The head of the Royal Commission into child sexual abuse has described the task facing the body as "huge" after the six commissioners met for the first time in Sydney on Wednesday.
Justice Peter McClellan said that in order to run it as efficiently as possible, the Government would amend the Royal Commission Act to allow hearings to take place without all commissioners being present, and some hearings may need to be held in private to protect victims.
Speaking publicly for the first time since his appointment on Friday, Justice McClellan also sought to allay concerns that some matters may be excluded from examination by the commission because of confidentiality agreements.
"We wish to emphasize that under the Royal Commission Act the commission has powers to compel the production of evidence including documentation and we will not hesitate in appropriate circumstances to exercise those powers," Justice McClellan said.
Justice McClellan said there may be some instances where constraints would have to be placed on the reporting of matters before the commission.
"However, the commission expects that those institutions which have entered into confidentiality agreements with individuals will cooperate with the commission in relation to the discovery of those materials."
Justice McClellan addressed the media after meeting with his fellow commissioners, former Queensland police comissioner Bob Atkinson, family court judge Justice Jennifer Coate, Productivity Commissioner Robert Fitzgerald, Aboriginal health academic Professor Helen Milroy and former Western Australian senator Andrew Murray at Sydney's Intercontinental Hotel.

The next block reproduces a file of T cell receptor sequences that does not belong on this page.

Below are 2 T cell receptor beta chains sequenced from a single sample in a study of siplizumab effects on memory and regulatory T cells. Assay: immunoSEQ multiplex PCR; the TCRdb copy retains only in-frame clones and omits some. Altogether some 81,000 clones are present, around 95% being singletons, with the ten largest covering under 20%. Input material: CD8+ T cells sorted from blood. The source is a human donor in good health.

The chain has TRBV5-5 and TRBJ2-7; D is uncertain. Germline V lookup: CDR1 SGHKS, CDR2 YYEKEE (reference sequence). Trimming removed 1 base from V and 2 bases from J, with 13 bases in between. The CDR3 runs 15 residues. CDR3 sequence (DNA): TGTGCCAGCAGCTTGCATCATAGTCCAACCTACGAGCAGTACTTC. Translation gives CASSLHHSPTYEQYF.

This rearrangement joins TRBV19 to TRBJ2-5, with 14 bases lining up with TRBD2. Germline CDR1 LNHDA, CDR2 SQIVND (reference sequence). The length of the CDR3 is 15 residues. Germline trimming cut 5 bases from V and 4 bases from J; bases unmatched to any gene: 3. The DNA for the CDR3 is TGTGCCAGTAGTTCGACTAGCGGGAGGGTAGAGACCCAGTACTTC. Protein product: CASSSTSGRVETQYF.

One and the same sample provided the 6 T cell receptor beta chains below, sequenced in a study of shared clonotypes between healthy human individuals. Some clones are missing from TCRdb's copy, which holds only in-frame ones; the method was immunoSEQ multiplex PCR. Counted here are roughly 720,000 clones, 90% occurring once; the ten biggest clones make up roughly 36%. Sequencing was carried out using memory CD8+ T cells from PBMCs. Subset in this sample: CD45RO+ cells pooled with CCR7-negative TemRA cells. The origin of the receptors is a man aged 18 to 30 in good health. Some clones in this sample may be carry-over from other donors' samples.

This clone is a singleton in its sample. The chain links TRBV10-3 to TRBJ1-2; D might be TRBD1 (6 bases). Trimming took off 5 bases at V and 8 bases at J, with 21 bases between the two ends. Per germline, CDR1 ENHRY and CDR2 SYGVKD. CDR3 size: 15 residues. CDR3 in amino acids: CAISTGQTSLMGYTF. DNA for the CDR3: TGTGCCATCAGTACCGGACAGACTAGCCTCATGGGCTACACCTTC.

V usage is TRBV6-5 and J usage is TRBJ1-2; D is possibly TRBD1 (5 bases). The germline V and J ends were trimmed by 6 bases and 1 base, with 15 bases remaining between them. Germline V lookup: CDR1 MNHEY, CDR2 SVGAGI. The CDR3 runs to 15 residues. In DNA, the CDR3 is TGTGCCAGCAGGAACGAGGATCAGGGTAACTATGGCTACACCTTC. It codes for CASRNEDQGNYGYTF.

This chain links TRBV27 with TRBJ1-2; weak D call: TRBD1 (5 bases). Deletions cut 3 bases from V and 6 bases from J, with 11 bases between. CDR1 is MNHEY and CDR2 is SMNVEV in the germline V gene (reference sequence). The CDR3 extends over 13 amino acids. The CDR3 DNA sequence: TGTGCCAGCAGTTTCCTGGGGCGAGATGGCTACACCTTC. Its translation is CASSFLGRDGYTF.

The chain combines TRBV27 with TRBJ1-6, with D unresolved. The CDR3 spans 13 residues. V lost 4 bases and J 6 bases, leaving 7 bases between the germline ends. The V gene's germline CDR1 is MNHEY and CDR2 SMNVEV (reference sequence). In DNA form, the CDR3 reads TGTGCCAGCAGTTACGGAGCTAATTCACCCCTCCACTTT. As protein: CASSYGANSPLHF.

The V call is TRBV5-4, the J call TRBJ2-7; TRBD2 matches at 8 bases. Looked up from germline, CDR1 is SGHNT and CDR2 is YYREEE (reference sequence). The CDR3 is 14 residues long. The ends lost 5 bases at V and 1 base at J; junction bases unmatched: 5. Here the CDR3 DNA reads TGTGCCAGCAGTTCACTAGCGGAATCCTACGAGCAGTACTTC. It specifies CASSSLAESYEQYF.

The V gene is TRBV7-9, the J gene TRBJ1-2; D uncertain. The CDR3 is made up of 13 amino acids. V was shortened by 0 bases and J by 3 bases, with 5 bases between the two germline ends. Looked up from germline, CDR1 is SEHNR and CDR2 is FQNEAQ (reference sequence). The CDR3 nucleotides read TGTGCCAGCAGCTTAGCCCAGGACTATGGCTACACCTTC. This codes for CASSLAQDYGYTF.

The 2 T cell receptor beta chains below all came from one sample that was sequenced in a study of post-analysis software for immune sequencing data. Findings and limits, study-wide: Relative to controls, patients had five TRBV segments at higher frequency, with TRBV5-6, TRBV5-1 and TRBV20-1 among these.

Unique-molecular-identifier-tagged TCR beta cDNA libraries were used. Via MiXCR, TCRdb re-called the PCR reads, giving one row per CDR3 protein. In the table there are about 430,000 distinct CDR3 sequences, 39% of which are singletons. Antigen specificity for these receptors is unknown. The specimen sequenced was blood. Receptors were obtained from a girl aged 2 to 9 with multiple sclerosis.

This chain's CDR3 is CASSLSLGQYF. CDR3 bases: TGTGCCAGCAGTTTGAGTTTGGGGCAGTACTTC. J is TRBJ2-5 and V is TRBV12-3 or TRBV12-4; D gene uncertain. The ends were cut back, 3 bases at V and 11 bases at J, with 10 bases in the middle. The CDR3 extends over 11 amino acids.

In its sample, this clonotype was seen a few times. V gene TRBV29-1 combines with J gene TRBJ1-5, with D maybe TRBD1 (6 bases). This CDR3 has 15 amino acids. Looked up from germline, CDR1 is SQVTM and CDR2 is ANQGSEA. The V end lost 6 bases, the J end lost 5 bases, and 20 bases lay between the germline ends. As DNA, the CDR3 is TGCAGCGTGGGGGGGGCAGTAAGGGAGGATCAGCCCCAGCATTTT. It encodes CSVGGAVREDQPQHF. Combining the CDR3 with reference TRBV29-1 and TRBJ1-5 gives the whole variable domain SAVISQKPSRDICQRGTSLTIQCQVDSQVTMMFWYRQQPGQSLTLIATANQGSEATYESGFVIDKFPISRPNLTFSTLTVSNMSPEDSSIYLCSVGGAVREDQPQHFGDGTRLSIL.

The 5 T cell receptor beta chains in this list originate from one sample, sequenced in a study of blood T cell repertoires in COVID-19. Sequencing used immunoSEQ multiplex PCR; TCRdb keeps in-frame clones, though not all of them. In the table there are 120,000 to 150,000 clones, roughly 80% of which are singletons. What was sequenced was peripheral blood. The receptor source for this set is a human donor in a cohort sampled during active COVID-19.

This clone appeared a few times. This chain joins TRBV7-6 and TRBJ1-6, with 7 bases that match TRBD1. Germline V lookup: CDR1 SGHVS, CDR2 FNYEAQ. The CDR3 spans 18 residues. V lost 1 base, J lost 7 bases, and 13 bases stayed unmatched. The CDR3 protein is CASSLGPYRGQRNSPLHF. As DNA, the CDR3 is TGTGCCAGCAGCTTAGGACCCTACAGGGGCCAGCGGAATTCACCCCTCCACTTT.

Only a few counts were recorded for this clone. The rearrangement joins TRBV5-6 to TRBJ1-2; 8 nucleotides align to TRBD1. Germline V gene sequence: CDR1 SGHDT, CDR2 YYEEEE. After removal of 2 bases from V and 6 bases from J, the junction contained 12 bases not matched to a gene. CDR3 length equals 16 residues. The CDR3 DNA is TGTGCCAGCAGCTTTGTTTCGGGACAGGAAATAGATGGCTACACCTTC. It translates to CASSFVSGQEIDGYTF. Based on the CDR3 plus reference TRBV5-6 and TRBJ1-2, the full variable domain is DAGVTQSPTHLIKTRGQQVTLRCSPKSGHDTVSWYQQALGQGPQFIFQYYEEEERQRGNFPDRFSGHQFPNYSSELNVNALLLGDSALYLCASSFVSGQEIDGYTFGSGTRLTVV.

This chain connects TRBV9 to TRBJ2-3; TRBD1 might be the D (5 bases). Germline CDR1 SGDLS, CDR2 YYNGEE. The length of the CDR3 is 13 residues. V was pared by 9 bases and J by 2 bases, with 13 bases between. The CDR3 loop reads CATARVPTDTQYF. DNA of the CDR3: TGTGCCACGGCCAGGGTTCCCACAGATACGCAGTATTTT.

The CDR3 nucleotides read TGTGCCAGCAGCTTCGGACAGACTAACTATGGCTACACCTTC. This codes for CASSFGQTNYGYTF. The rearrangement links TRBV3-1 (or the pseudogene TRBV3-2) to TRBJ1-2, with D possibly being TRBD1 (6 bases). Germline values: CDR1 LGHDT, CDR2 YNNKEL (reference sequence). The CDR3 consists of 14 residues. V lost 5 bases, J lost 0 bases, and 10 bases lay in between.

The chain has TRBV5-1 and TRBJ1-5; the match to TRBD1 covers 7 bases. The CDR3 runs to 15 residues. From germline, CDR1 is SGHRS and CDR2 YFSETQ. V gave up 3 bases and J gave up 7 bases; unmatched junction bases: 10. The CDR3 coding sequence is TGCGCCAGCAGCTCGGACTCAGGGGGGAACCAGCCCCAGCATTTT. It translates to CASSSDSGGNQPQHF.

Most of them had not met one another in person. Justice McClellan said it would take some time to hire staff and organise resources and it was impossible to know how long it would be before hearings would commence.
But the commission has already set up a 1800 number for people to call and leave messages, which staff would follow up when they are employed.
Gail Furness, SC, has been appointed counsel assisting the commission, and the Australian Government solicitor would make further appointments.
"Having regard to what's already publicly known, the task before the commission is large," Justice McClellan said.
"However, until the commission has commenced it's work and people come forward to give us an account if their personal circumstances, we can't gauge the full extent of that task."
The commission would make arrangements for people currently living overseas to attend hearings where required, he said.
It was important to realise that the commission was not a prosecuting body, but it would cooperate with local authorities in each state and territory.
"It is also important to understand that the commission is not charged whether any person is entitled to compensation."
The commission will be based in Sydney.